- Contradictions and whitewashing of early church history: Americans have always loved grand narratives and stories of villains and heroes. One need only watch a Hollywood movie to apprehend this tendency to imagine the world in three acts with dark villains and soaring protagonists. Of course they were going to write the Mormon story in the same vein. If the story had been written in New Zealand it would have been more perfunctory. Besides we hate happy endings here. We have no cultural heroes except those who would be considered villains in the US. We love anti-heroes who stick it to the man.
- Historicity of the Book of Mormon: Americans function best with simple binaries – true/false, left/right, wrong/right, democrat/republican, black/white etc. If this story had come out of New Zealand it wouldn’t even be an issue. Māori have lived with the esoteric presence of the mythical homeland Hawaiki for generations without needing to find it. Americans are always ferreting around in other people’s stories looking for proof of this and that.
- Women and the Priesthood: An American problem based on the sacrosanct June Cleaver persona. The US media has objectified women to the point of domestic and sexual enslavement. One couldn’t possibly have one of those at the pulpit – the blokes might begin to imagine all kinds of naughtiness with her. Out here in the rest of the world, we are used to women as political leaders who run countries, and religious leaders who run churches. In New Zealand women play rugby, tend not to show off their boobs at spring break, and speak in a lower register than American lasses. It wouldn’t be a push to imagine a woman as a bishop! Oh that’s right – we already have one here – Bishop Victoria Matthews whose recent controversial decision not to rebuild the Christchurch Cathedral has been put down to her being Canadian rather than her being a woman.
- Mormon Republicans: Conservatives do status quo the best. In order to prove oneself suitable for statehood they had to ensure they weren’t a threat to the Union. If Mormonism had its genesis in New Zealand, it would have a decidedly left orientation. We would have seen the naughty Nephites and Gadianton Robbers as the English and the Americans, and us as the Anti-Nephi-Lehis – at least we New Zealanders don’t have a strike wing in our air force.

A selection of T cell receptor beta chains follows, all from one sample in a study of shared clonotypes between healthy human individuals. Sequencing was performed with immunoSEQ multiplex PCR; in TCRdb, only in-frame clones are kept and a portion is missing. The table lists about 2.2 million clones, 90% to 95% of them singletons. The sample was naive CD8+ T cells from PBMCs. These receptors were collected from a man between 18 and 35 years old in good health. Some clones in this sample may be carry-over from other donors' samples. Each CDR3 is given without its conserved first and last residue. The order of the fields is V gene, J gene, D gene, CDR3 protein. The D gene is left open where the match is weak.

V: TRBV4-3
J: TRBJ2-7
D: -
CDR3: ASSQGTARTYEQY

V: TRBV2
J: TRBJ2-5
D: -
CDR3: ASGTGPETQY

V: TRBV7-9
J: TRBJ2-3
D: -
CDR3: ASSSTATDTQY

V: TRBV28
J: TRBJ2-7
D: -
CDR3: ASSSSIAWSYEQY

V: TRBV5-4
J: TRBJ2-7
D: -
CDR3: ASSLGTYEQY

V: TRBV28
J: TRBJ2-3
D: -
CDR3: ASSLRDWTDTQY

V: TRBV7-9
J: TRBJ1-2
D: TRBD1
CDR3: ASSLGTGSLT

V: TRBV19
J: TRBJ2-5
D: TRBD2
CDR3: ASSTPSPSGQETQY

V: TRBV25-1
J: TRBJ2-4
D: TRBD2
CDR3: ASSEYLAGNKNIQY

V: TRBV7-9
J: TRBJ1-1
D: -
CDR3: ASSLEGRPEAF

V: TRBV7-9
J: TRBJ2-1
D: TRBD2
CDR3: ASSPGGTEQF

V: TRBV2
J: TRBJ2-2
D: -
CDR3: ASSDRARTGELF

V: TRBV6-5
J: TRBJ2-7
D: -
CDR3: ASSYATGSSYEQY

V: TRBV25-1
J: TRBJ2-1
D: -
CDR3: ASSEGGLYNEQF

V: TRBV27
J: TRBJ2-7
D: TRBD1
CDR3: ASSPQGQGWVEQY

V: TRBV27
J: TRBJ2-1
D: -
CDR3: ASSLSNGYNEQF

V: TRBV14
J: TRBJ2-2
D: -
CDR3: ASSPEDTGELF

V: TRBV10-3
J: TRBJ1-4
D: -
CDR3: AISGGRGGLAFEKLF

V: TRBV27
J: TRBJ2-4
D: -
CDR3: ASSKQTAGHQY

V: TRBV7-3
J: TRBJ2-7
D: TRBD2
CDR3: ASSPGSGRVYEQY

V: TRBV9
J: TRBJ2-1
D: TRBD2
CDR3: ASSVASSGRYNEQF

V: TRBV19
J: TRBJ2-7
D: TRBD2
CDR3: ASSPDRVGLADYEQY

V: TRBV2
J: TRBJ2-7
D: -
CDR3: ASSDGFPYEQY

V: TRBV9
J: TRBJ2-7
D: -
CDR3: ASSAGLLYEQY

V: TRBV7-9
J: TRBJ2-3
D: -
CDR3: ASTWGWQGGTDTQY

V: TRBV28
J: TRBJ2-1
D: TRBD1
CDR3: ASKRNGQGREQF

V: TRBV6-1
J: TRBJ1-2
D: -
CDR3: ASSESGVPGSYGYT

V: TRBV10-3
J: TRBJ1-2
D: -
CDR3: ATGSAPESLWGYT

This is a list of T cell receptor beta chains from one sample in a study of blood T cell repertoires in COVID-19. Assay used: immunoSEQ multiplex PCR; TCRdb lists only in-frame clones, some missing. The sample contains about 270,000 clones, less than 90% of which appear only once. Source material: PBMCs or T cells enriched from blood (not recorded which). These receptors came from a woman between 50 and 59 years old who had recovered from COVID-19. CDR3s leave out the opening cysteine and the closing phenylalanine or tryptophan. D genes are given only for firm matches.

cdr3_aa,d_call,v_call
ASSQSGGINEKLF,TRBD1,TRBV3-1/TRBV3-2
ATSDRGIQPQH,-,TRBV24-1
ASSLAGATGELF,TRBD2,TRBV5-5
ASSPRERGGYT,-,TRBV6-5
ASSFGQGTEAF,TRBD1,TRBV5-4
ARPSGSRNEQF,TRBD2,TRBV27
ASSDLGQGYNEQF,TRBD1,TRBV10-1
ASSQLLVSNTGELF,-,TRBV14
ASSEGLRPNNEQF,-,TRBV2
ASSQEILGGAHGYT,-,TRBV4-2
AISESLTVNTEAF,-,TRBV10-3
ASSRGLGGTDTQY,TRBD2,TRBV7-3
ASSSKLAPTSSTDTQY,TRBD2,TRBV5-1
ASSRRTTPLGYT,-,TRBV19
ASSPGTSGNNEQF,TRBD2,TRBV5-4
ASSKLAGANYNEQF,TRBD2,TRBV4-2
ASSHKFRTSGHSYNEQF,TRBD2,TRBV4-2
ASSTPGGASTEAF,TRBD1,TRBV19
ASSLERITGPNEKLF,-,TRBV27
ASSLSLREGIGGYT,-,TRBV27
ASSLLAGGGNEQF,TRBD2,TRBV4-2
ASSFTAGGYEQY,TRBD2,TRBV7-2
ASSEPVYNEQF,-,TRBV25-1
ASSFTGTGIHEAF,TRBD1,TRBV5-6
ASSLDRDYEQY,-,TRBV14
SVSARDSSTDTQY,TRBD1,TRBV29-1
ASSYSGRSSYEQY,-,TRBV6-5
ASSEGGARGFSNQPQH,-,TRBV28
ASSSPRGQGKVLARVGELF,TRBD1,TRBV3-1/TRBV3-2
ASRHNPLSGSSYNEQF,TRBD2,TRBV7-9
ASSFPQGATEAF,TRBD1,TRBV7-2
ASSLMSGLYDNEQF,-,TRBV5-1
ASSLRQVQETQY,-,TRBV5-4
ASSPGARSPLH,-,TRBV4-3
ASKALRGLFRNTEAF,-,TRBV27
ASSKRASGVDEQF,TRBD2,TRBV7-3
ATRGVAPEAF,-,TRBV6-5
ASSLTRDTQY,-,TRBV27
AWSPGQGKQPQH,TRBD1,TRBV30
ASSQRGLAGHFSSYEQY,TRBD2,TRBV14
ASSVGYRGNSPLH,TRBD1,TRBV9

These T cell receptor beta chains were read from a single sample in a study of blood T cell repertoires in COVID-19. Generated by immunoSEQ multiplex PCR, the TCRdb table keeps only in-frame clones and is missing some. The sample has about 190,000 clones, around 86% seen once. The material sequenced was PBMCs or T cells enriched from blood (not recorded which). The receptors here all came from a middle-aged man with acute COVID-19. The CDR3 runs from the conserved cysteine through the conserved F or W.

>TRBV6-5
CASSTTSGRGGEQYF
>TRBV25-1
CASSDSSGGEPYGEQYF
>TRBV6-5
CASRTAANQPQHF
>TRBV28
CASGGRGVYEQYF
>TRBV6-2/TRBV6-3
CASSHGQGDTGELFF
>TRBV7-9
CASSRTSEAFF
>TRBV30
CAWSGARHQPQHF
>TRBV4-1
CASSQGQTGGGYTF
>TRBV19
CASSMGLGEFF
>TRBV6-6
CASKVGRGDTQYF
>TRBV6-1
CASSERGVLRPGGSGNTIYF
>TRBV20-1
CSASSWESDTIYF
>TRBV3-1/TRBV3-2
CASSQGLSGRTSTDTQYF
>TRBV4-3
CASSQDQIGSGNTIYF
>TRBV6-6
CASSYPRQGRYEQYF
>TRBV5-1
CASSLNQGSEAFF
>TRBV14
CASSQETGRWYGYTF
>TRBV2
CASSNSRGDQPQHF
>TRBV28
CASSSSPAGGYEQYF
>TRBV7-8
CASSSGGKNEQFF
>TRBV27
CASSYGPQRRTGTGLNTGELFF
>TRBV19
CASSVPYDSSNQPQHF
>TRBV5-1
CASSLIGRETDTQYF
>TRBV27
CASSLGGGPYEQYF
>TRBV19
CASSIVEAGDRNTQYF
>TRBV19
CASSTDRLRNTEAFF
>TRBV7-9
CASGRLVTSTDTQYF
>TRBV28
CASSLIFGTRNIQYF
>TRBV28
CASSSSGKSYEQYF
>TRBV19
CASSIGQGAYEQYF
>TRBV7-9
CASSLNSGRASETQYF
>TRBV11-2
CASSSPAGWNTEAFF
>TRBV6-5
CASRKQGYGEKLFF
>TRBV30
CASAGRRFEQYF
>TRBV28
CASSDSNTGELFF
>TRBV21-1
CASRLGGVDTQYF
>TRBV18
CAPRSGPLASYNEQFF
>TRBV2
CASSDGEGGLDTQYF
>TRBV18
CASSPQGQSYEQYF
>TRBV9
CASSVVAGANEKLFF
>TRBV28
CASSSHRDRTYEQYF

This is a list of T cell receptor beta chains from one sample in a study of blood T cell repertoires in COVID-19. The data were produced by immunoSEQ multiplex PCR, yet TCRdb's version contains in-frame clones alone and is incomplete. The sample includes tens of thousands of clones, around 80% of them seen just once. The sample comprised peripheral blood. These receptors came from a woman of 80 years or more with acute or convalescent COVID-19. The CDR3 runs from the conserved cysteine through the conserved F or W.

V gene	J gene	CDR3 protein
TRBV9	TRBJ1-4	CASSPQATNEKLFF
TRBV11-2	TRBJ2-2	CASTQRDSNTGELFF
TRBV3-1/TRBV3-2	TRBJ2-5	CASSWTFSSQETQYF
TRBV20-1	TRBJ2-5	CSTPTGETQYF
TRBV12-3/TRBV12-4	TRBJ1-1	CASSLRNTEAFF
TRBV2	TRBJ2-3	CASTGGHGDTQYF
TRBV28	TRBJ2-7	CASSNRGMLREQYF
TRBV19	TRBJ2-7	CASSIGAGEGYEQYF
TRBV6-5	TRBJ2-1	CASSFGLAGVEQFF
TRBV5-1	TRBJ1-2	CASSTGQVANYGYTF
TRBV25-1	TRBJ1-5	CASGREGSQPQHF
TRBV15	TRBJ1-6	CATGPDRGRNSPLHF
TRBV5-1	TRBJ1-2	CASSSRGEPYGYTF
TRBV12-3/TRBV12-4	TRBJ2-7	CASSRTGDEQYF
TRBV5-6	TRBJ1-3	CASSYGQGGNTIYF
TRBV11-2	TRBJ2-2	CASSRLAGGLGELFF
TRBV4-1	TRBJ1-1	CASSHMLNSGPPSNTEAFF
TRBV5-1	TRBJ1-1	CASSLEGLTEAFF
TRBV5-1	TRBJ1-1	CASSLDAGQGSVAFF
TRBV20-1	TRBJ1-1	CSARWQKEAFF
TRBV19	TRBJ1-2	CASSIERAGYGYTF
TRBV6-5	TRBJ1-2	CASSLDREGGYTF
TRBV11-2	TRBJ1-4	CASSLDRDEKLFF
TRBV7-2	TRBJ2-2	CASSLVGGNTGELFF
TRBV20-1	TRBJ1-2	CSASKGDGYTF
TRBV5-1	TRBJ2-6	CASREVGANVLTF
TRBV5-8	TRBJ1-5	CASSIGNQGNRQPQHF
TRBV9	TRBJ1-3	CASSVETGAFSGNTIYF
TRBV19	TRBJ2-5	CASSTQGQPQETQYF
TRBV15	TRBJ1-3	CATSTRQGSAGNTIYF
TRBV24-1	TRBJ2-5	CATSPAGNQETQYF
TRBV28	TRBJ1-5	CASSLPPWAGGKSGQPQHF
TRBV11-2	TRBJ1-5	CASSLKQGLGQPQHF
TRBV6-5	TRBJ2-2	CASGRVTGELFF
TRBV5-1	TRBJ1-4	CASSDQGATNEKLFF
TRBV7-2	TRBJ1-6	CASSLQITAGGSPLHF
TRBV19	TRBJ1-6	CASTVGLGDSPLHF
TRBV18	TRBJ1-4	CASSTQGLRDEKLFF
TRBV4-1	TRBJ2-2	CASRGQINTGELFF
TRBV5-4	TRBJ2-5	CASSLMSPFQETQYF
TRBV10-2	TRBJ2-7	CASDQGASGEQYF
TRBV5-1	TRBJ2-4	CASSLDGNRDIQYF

The other day I watched the fabulous Joanna Brookes on the MSNBC Melissa Harris-Perry’s show. It was wonderful – but I have to wonder whether or not those at the media table are missing an opportunity to say ‘American Mormon’ rather than compacting all Mormon experience into one. Imagine for a moment if the phrase ‘American Mormon’ was used to identify the growth of a religion in US spaces. Immediately the onus comes off commentators to speak to the whole religion and immediately America as a nation and a political entity becomes implicated. When Mormonism is understood to be inflected differently across the world, the pressure is on for us to find a commonality over and above the cultures and ideologies of our nation states. In that space alone, I do believe we will find transcendence – which – correct me if I’m wrong –is what this Mormon gig is all about.
One day I would like to be able to write the word M-o-r-m-o-n and feel that it didn’t come from elsewhere. That in its curves and strokes I found myself there, embedded in its contours – not something that was apart from me – something Other creating for me an identity over which I had no control. One day hopefully the girl in me, the Mormon in me, the Christian in me, the socialist in me, the Māori in me, the feminist in me, the academic in me, the mother in me, the rebel in me, the lover in me, the Kiwi in me will all coalesce with all of its shining contrasts. That for me will be the best Mormon Moment.